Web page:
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Wonhyo’s Philosophy of Mind

A. Charles Muller

Publication Year: 2012

Leading East Asian Buddhist thinkers of the seventh century compared, analyzed, and finalized seminal epistemological and soteriological issues that had been under discussion in India and East Asia for centuries. Among the many doctrinal issues that came to the fore was the relationship between the Tathagatagarbha (or “Buddha-nature”) understanding of the human psyche and the view of basic karmic indeterminacy articulated by the new stream of Indian Yogacara introduced through the translations and writings of Xuanzang and his disciples. The great Silla scholiast Wonhyo (617–686), although geographically located on the periphery in the Korean peninsula, was very much at the center of the intense discussion and debate that occurred on these topics. Through the force of his writings, he became one of the most influential figures in resolving doctrinal discrepancies for East Asian Buddhism. Although many of Wonhyo’s writings are lost, through his extant work we are able to get a solid glimpse of his profound and learned insights on the nature and function of the human mind. We can also clearly see his hermeneutical approaches and methods of argumentation, which are derived from apophatic Madhyamika analysis, the newly introduced Buddhist logic, as well as various indigenous East Asian approaches. This volume includes four of Wonhyo’s works that are especially revelatory of his treatment of the complex flow of ideas in his generation: System of the Two Hindrances (Yijang ui), Treatise on the Ten Ways of Resolving Controversies (Simmun hwajaeng non), Commentary on the Discrimination between the Middle and the Extremes (Chungbyon punbyollon so), and the Critical Discussion on Inference (P’an piryang non). The International Association of Wonhyo Studies’ Collected Works of Wonhyo, Volume 2

Published by: University of Hawai'i Press

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Acknowledgments

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pp. vii-viii

It is probably not that unusual for a multiauthor-translator volume in a translation series to go through a number of twists and turns and starts and stops before finally coming out into print. This one certainly did. First commissioned in 1997, this volume went through a continuous series of changes in contributors and editors...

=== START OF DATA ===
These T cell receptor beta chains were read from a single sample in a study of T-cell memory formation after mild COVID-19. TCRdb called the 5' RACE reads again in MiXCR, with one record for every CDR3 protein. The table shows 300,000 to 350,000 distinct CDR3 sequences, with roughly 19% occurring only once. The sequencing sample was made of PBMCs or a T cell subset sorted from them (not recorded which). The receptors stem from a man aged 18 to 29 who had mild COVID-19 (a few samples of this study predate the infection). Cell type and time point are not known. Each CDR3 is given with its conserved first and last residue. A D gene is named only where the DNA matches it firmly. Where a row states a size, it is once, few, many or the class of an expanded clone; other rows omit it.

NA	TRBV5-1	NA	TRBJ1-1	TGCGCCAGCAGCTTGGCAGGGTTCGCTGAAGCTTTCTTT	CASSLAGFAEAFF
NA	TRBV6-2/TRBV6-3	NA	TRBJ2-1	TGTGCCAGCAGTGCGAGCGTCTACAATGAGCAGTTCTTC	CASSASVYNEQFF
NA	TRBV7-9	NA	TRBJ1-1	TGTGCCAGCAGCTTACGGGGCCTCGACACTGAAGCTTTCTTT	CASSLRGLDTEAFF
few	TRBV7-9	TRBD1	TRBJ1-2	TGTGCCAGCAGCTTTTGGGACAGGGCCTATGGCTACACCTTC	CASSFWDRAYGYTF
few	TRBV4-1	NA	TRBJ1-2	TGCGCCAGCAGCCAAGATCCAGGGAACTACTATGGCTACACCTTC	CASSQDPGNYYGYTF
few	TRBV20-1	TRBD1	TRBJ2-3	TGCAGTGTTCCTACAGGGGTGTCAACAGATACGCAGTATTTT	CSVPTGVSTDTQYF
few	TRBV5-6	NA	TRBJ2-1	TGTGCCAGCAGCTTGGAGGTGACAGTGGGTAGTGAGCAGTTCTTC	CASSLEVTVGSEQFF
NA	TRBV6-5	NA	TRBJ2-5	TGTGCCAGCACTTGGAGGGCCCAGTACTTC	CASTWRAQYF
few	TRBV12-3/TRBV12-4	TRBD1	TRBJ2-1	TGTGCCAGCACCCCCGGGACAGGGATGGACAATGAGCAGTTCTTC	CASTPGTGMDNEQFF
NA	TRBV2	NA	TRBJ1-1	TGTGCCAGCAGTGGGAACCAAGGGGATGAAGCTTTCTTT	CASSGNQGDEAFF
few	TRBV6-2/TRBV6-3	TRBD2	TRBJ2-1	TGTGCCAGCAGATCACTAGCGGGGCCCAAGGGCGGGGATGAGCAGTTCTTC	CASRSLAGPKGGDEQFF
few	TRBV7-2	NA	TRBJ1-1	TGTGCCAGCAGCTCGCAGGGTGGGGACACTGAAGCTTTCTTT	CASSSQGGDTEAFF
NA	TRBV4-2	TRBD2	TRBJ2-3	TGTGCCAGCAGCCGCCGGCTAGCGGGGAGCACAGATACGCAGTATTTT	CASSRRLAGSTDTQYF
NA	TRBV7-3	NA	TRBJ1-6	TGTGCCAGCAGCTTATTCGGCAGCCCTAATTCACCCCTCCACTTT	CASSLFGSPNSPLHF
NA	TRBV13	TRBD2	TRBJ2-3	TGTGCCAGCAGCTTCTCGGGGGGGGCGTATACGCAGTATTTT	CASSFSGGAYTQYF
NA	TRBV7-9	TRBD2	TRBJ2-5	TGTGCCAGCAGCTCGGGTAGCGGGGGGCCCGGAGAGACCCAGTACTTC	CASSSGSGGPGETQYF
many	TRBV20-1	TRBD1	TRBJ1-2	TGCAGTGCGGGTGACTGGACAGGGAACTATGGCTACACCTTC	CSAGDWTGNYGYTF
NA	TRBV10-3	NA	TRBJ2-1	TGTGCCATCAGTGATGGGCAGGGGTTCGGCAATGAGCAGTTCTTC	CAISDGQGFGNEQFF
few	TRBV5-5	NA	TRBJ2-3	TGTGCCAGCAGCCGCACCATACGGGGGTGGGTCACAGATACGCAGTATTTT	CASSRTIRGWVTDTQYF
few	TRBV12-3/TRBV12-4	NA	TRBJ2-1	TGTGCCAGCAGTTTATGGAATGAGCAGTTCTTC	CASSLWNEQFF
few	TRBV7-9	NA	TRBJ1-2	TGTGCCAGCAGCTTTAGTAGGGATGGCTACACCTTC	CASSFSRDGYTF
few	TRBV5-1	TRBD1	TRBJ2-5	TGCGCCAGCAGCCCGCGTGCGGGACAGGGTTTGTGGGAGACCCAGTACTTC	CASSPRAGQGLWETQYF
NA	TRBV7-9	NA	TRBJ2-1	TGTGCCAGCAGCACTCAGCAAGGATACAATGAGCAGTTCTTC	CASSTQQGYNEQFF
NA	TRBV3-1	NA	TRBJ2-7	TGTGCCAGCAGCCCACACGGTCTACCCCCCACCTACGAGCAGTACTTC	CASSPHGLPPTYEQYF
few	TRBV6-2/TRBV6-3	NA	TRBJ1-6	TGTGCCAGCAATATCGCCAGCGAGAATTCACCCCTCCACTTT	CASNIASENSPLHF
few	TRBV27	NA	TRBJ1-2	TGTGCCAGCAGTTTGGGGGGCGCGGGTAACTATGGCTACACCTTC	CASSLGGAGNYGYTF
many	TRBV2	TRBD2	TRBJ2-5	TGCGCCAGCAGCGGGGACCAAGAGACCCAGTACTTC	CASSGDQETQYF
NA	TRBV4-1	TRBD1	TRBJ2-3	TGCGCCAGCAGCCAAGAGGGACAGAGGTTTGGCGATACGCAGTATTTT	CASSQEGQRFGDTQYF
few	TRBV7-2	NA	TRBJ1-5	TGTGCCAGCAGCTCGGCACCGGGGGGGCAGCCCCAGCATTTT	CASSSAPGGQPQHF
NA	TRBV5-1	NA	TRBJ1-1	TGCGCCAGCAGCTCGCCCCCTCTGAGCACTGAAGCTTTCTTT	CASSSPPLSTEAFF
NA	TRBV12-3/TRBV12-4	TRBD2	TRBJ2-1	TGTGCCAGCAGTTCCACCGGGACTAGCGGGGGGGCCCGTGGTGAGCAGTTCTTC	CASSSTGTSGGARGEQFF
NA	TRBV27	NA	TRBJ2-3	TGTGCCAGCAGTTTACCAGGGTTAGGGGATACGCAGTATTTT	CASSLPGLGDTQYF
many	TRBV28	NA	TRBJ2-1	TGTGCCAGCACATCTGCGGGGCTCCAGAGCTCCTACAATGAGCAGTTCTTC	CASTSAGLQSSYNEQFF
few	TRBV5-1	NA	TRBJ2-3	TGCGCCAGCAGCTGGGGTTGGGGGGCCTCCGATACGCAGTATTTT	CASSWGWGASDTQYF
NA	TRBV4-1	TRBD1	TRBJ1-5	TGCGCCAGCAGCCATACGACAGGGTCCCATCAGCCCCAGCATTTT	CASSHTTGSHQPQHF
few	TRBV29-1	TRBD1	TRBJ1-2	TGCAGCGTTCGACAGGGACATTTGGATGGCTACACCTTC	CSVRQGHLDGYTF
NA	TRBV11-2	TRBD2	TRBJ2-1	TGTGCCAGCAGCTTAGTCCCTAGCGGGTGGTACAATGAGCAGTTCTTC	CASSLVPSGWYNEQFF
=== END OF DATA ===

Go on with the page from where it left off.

Abbreviations

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pp. ix-x

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General Introduction

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pp. 1-44

Modern scholars have come to distinguish two major streams of early East Asian Mahayana Buddhist philosophy. Both of these were based on Indian antecedents, and both conducted thorough examinations of the constitution and transformative potential of human consciousness, particularly the potential for sentient beingsto be liberated from the suffering of cyclic existence...

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I. The System of the Two Hindrances (Yijang Ui)

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pp. 45-160

My earliest exposure to the notion of the two hindrances was in a readings course with Paul Groner at the University of Virginia, where we encountered the notion in Gyonen's summary...

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II. Treatise on the Ten Ways of Resolving Controversies (Simmun hwajaeng non)

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pp. 161-176

As was discussed at some length in the general introduction to this volume, if there is one term that is used more than any other to describe Wonhyo's distinctive approach to scholarly commentarial work...

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III. Commentary on the Discrimination between the Middle and the Extremes :Fascicle Three

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pp. 177-262

The Chungbyon punbyollon so is another text of Wonhyo's that is available only fragmentarily; all that remains is the commentary on the fourth chapter of the...

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IV. Critical Discussion on Inference (P'an piryang non)

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pp. 263-298

Critical Discussion on Inference (K. P'an piryang non, Ch. Pan biliang lun; hereafter Critical Inference) is one of the most unusual texts written by Wonhyo (617-686). While his other extant writings consist primarily of commentaries and doctrinal apologetics...

Notes

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pp. 299-378

Glossary

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pp. 379-386

Bibliography

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pp. 387-394

Index

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pp. 395-403


E-ISBN-13: 9780824860363
Print-ISBN-13: 9780824835736

Publication Year: 2012